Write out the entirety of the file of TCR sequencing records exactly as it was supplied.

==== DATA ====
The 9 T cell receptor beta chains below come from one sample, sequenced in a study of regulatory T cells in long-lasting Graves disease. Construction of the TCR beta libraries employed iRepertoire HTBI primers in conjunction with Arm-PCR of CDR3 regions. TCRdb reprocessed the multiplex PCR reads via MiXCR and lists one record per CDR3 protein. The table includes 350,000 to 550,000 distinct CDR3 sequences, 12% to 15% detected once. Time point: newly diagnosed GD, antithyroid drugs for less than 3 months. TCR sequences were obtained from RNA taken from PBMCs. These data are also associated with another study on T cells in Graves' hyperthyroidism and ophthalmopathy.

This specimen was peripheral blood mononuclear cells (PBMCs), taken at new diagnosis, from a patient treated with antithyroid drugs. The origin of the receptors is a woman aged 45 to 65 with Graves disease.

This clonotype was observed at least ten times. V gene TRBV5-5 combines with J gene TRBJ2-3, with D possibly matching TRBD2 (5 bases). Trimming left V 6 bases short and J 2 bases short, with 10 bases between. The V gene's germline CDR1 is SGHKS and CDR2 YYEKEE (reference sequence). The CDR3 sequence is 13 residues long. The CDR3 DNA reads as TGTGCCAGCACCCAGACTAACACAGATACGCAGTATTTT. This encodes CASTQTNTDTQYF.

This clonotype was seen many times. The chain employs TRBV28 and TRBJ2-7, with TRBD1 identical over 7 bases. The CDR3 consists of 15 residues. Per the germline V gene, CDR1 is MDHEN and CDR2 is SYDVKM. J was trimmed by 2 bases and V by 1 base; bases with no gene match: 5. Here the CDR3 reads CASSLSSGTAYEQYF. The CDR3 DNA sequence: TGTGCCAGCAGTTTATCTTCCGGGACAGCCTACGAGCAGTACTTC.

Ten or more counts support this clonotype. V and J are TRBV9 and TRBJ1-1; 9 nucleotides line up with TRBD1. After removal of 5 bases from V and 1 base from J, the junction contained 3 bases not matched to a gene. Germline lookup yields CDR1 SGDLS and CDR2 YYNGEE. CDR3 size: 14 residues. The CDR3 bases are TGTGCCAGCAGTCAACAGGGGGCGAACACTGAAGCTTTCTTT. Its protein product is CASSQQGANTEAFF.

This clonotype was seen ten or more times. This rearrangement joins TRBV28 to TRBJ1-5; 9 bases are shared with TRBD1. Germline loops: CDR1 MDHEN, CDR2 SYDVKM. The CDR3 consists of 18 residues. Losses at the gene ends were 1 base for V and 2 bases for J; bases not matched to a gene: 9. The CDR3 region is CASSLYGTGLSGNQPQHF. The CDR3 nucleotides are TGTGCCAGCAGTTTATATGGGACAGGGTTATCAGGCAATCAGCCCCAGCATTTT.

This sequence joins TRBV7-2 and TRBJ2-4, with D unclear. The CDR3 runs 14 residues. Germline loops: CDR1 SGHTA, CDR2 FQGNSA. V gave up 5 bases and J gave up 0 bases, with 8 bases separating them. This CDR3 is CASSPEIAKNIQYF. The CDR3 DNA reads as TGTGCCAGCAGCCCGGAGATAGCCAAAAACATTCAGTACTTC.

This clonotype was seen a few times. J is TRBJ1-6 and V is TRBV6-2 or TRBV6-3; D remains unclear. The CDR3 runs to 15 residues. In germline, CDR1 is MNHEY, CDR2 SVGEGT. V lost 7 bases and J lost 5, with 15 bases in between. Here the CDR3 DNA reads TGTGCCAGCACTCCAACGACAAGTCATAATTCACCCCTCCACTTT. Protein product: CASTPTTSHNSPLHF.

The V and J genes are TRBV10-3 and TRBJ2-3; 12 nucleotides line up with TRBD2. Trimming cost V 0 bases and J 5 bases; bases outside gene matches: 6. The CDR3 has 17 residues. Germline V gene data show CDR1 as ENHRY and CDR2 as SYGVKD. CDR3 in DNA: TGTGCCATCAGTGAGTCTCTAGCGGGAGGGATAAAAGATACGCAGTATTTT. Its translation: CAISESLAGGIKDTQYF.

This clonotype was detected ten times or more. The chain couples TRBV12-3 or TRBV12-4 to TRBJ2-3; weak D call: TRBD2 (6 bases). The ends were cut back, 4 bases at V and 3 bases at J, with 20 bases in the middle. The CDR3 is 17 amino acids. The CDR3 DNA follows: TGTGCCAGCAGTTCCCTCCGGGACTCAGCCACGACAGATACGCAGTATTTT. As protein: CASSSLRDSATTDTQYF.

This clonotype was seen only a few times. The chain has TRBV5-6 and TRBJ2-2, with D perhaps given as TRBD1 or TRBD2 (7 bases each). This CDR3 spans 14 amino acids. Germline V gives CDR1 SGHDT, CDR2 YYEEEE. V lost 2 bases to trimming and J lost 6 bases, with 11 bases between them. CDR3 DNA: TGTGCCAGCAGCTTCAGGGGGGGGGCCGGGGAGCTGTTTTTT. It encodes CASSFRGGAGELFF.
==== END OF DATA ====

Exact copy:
The 9 T cell receptor beta chains below come from one sample, sequenced in a study of regulatory T cells in long-lasting Graves disease. Construction of the TCR beta libraries employed iRepertoire HTBI primers in conjunction with Arm-PCR of CDR3 regions. TCRdb reprocessed the multiplex PCR reads via MiXCR and lists one record per CDR3 protein. The table includes 350,000 to 550,000 distinct CDR3 sequences, 12% to 15% detected once. Time point: newly diagnosed GD, antithyroid drugs for less than 3 months. TCR sequences were obtained from RNA taken from PBMCs. These data are also associated with another study on T cells in Graves' hyperthyroidism and ophthalmopathy.

This specimen was peripheral blood mononuclear cells (PBMCs), taken at new diagnosis, from a patient treated with antithyroid drugs. The origin of the receptors is a woman aged 45 to 65 with Graves disease.

This clonotype was observed at least ten times. V gene TRBV5-5 combines with J gene TRBJ2-3, with D possibly matching TRBD2 (5 bases). Trimming left V 6 bases short and J 2 bases short, with 10 bases between. The V gene's germline CDR1 is SGHKS and CDR2 YYEKEE (reference sequence). The CDR3 sequence is 13 residues long. The CDR3 DNA reads as TGTGCCAGCACCCAGACTAACACAGATACGCAGTATTTT. This encodes CASTQTNTDTQYF.

This clonotype was seen many times. The chain employs TRBV28 and TRBJ2-7, with TRBD1 identical over 7 bases. The CDR3 consists of 15 residues. Per the germline V gene, CDR1 is MDHEN and CDR2 is SYDVKM. J was trimmed by 2 bases and V by 1 base; bases with no gene match: 5. Here the CDR3 reads CASSLSSGTAYEQYF. The CDR3 DNA sequence: TGTGCCAGCAGTTTATCTTCCGGGACAGCCTACGAGCAGTACTTC.

Ten or more counts support this clonotype. V and J are TRBV9 and TRBJ1-1; 9 nucleotides line up with TRBD1. After removal of 5 bases from V and 1 base from J, the junction contained 3 bases not matched to a gene. Germline lookup yields CDR1 SGDLS and CDR2 YYNGEE. CDR3 size: 14 residues. The CDR3 bases are TGTGCCAGCAGTCAACAGGGGGCGAACACTGAAGCTTTCTTT. Its protein product is CASSQQGANTEAFF.

This clonotype was seen ten or more times. This rearrangement joins TRBV28 to TRBJ1-5; 9 bases are shared with TRBD1. Germline loops: CDR1 MDHEN, CDR2 SYDVKM. The CDR3 consists of 18 residues. Losses at the gene ends were 1 base for V and 2 bases for J; bases not matched to a gene: 9. The CDR3 region is CASSLYGTGLSGNQPQHF. The CDR3 nucleotides are TGTGCCAGCAGTTTATATGGGACAGGGTTATCAGGCAATCAGCCCCAGCATTTT.

This sequence joins TRBV7-2 and TRBJ2-4, with D unclear. The CDR3 runs 14 residues. Germline loops: CDR1 SGHTA, CDR2 FQGNSA. V gave up 5 bases and J gave up 0 bases, with 8 bases separating them. This CDR3 is CASSPEIAKNIQYF. The CDR3 DNA reads as TGTGCCAGCAGCCCGGAGATAGCCAAAAACATTCAGTACTTC.

This clonotype was seen a few times. J is TRBJ1-6 and V is TRBV6-2 or TRBV6-3; D remains unclear. The CDR3 runs to 15 residues. In germline, CDR1 is MNHEY, CDR2 SVGEGT. V lost 7 bases and J lost 5, with 15 bases in between. Here the CDR3 DNA reads TGTGCCAGCACTCCAACGACAAGTCATAATTCACCCCTCCACTTT. Protein product: CASTPTTSHNSPLHF.

The V and J genes are TRBV10-3 and TRBJ2-3; 12 nucleotides line up with TRBD2. Trimming cost V 0 bases and J 5 bases; bases outside gene matches: 6. The CDR3 has 17 residues. Germline V gene data show CDR1 as ENHRY and CDR2 as SYGVKD. CDR3 in DNA: TGTGCCATCAGTGAGTCTCTAGCGGGAGGGATAAAAGATACGCAGTATTTT. Its translation: CAISESLAGGIKDTQYF.

This clonotype was detected ten times or more. The chain couples TRBV12-3 or TRBV12-4 to TRBJ2-3; weak D call: TRBD2 (6 bases). The ends were cut back, 4 bases at V and 3 bases at J, with 20 bases in the middle. The CDR3 is 17 amino acids. The CDR3 DNA follows: TGTGCCAGCAGTTCCCTCCGGGACTCAGCCACGACAGATACGCAGTATTTT. As protein: CASSSLRDSATTDTQYF.

This clonotype was seen only a few times. The chain has TRBV5-6 and TRBJ2-2, with D perhaps given as TRBD1 or TRBD2 (7 bases each). This CDR3 spans 14 amino acids. Germline V gives CDR1 SGHDT, CDR2 YYEEEE. V lost 2 bases to trimming and J lost 6 bases, with 11 bases between them. CDR3 DNA: TGTGCCAGCAGCTTCAGGGGGGGGGCCGGGGAGCTGTTTTTT. It encodes CASSFRGGAGELFF.